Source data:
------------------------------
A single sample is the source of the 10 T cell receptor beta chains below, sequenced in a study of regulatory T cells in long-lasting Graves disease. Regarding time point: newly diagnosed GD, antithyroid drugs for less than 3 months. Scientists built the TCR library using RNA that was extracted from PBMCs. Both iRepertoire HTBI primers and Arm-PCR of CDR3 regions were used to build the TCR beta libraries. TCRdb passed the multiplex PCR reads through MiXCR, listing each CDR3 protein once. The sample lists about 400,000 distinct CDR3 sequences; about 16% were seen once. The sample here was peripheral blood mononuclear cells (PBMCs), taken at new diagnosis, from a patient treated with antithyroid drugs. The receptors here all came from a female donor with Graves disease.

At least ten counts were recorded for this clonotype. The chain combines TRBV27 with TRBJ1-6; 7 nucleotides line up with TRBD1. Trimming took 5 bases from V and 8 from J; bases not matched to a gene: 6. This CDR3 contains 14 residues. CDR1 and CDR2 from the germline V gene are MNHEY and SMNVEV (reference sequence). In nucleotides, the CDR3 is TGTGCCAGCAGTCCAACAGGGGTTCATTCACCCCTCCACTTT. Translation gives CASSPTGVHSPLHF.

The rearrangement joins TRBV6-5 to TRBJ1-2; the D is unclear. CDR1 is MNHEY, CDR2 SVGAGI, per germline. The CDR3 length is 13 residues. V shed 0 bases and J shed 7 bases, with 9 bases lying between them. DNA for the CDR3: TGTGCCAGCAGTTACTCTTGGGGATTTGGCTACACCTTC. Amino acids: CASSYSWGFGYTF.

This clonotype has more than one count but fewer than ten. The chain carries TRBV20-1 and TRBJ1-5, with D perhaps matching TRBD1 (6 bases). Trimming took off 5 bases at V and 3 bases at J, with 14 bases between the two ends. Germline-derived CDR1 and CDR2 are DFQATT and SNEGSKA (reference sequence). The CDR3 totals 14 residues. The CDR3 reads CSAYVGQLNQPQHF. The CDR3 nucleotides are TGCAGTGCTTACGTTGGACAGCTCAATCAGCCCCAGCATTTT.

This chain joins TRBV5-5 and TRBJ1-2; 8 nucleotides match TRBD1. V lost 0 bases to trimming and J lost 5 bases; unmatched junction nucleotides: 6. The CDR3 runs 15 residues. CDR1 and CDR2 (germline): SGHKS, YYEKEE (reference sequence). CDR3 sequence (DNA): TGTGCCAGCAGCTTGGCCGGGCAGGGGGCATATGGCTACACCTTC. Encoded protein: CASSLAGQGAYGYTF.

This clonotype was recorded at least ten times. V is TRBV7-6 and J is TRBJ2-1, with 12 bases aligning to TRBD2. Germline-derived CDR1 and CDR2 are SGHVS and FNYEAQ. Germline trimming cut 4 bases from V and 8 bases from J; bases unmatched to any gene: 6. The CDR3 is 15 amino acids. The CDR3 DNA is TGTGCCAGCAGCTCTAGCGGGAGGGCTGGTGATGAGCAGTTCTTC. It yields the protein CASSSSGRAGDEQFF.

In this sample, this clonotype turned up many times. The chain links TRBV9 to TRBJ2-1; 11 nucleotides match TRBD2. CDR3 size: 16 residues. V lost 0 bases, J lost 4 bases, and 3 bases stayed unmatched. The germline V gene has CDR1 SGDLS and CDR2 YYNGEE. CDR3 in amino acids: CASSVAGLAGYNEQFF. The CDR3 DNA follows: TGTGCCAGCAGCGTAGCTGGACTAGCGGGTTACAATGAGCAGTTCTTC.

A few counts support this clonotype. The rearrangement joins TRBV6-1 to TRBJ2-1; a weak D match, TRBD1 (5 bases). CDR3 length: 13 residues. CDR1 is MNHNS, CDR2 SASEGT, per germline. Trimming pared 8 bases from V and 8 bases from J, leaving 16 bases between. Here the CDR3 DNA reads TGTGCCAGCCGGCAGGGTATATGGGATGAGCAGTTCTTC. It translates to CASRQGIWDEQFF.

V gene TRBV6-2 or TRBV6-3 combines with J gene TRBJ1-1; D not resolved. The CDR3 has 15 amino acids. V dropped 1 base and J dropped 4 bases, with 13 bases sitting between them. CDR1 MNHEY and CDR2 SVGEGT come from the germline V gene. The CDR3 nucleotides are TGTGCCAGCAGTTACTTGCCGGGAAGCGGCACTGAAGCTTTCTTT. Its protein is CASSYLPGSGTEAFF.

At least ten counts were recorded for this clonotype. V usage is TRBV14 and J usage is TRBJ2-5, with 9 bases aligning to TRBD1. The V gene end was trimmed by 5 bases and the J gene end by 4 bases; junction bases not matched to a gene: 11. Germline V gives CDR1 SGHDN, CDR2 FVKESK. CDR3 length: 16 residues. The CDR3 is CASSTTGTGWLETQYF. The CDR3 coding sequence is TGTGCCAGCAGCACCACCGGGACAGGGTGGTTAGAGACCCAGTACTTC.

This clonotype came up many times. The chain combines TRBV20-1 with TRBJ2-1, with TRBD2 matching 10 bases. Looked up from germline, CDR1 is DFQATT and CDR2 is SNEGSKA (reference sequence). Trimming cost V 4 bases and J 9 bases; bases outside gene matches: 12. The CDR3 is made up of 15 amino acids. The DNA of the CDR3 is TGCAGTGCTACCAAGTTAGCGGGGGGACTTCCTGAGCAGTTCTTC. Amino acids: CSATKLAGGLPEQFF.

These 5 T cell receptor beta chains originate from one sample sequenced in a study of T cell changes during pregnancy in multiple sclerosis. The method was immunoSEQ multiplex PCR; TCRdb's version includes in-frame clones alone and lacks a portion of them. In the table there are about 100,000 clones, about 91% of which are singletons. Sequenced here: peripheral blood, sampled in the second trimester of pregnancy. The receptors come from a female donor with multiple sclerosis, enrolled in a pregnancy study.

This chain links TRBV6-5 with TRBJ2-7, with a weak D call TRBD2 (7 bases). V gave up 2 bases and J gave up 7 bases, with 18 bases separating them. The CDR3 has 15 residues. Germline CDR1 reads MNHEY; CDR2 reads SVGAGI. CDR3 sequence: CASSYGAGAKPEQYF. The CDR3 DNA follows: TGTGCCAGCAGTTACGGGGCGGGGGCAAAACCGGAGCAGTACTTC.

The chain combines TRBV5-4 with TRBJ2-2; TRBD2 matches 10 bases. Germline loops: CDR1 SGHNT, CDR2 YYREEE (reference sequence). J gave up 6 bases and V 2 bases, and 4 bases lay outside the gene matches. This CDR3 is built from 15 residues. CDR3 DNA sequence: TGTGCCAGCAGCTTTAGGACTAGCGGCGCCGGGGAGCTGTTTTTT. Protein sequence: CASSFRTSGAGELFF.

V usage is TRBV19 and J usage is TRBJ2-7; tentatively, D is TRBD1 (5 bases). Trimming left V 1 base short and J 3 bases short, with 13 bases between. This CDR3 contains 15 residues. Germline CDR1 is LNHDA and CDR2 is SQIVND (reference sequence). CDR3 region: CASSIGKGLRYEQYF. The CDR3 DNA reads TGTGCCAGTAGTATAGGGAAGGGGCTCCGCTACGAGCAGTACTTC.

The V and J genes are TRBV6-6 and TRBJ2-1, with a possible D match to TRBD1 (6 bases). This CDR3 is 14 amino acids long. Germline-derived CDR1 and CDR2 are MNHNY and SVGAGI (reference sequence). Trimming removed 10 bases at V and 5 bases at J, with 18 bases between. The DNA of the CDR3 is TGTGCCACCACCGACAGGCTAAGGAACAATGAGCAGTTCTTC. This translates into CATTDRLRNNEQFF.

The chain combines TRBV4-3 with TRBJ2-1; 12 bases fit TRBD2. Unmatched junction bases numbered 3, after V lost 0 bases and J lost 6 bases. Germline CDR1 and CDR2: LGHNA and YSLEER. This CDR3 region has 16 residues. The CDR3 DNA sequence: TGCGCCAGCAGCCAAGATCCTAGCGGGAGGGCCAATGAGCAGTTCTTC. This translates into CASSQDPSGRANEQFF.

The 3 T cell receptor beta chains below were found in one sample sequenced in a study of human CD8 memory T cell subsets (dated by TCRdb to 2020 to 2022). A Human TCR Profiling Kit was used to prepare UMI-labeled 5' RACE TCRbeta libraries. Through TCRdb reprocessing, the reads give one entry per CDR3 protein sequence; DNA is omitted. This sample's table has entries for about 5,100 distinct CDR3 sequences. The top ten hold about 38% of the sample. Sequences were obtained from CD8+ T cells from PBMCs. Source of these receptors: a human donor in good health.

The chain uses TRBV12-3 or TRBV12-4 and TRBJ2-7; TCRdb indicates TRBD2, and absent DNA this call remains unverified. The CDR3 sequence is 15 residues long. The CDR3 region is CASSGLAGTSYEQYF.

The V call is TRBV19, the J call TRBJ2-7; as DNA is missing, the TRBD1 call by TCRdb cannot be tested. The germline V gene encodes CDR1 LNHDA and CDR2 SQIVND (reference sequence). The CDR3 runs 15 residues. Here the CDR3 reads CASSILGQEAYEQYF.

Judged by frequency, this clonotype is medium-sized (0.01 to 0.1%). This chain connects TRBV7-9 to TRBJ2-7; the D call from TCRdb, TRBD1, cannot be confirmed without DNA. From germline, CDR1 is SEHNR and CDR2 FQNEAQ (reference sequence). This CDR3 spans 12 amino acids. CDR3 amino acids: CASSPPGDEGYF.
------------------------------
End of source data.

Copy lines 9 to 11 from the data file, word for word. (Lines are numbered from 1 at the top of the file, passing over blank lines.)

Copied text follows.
V gene TRBV6-2 or TRBV6-3 combines with J gene TRBJ1-1; D not resolved. The CDR3 has 15 amino acids. V dropped 1 base and J dropped 4 bases, with 13 bases sitting between them. CDR1 MNHEY and CDR2 SVGEGT come from the germline V gene. The CDR3 nucleotides are TGTGCCAGCAGTTACTTGCCGGGAAGCGGCACTGAAGCTTTCTTT. Its protein is CASSYLPGSGTEAFF.

At least ten counts were recorded for this clonotype. V usage is TRBV14 and J usage is TRBJ2-5, with 9 bases aligning to TRBD1. The V gene end was trimmed by 5 bases and the J gene end by 4 bases; junction bases not matched to a gene: 11. Germline V gives CDR1 SGHDN, CDR2 FVKESK. CDR3 length: 16 residues. The CDR3 is CASSTTGTGWLETQYF. The CDR3 coding sequence is TGTGCCAGCAGCACCACCGGGACAGGGTGGTTAGAGACCCAGTACTTC.

This clonotype came up many times. The chain combines TRBV20-1 with TRBJ2-1, with TRBD2 matching 10 bases. Looked up from germline, CDR1 is DFQATT and CDR2 is SNEGSKA (reference sequence). Trimming cost V 4 bases and J 9 bases; bases outside gene matches: 12. The CDR3 is made up of 15 amino acids. The DNA of the CDR3 is TGCAGTGCTACCAAGTTAGCGGGGGGACTTCCTGAGCAGTTCTTC. Amino acids: CSATKLAGGLPEQFF.